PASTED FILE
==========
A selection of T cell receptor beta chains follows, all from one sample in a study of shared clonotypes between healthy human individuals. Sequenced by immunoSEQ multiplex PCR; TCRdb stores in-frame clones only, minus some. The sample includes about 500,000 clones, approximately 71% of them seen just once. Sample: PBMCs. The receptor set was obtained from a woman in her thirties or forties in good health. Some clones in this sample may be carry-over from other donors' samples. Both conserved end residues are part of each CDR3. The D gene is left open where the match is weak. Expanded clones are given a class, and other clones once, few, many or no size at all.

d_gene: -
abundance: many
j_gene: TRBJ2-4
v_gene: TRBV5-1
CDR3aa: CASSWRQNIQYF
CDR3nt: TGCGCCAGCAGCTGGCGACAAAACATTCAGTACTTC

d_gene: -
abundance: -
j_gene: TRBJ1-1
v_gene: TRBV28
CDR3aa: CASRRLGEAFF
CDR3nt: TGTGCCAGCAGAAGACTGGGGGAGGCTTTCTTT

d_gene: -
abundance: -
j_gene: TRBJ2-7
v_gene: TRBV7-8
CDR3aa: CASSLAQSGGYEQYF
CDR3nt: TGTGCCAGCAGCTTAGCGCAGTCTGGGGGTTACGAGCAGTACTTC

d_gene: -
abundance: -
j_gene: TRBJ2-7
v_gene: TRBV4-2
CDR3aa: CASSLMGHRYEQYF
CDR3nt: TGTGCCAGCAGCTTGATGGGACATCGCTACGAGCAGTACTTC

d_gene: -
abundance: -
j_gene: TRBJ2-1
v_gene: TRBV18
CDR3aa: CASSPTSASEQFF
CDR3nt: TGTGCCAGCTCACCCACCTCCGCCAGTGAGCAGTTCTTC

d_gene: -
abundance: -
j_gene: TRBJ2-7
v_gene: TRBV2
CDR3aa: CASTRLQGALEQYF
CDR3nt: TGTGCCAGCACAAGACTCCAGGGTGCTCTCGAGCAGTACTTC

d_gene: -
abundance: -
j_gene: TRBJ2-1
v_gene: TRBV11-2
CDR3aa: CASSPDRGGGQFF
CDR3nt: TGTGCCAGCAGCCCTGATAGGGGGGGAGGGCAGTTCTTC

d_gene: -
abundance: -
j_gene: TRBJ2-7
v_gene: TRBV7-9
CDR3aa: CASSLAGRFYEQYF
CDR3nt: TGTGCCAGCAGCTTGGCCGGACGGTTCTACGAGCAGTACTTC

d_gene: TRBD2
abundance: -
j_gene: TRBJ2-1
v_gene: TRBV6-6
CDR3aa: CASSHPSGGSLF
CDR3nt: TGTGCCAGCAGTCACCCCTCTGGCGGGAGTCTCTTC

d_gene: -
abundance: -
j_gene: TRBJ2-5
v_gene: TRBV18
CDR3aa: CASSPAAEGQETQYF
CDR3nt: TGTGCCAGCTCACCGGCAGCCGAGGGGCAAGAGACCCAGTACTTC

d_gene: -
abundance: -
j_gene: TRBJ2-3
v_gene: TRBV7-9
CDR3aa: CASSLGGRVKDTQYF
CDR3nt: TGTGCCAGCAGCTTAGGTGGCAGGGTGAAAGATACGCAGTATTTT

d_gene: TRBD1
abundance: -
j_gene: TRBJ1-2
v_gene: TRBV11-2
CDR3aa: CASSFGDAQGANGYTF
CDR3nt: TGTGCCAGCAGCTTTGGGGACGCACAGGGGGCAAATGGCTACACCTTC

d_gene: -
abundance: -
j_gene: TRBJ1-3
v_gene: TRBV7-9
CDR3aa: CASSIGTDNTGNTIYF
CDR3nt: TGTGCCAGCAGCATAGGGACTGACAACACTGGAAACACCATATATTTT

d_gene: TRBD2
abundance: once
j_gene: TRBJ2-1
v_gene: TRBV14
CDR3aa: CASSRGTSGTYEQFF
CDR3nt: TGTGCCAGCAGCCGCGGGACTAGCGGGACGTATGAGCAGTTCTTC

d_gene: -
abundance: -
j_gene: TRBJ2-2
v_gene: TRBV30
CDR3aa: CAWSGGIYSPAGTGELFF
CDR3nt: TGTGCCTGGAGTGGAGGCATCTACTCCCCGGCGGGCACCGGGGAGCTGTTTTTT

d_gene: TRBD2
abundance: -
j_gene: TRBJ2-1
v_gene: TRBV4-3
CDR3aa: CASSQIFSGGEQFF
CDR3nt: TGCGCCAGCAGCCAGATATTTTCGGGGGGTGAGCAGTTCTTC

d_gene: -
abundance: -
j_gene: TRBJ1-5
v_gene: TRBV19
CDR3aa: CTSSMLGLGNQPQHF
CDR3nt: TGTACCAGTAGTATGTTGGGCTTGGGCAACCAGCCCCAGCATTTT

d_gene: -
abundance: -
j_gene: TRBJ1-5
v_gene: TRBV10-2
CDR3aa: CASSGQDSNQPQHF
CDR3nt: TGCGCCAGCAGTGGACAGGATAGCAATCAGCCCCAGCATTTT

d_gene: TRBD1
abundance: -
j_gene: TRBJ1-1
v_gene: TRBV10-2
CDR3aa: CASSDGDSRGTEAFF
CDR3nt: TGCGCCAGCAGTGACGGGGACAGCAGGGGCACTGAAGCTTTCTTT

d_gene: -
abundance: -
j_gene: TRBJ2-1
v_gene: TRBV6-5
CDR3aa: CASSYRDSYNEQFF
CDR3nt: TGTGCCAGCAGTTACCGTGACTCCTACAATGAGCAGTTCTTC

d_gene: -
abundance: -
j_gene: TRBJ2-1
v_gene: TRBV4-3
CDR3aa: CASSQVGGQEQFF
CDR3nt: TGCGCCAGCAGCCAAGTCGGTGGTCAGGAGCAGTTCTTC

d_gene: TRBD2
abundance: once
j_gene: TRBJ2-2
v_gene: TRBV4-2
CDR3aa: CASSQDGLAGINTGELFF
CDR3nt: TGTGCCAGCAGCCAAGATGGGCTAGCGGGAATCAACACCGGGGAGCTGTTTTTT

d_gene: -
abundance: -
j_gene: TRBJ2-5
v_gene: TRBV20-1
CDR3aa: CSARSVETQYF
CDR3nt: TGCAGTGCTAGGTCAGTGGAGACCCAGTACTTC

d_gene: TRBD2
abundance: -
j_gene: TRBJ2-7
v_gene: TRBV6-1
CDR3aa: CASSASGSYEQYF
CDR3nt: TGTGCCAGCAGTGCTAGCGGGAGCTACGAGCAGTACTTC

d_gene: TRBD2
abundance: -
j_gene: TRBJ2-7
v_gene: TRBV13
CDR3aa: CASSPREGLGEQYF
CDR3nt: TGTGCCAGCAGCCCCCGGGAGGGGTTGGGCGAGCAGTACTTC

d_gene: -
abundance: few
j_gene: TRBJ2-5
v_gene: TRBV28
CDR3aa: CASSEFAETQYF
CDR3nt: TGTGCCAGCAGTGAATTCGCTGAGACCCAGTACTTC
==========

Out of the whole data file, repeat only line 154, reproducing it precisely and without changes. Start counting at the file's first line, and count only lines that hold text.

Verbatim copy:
j_gene: TRBJ2-5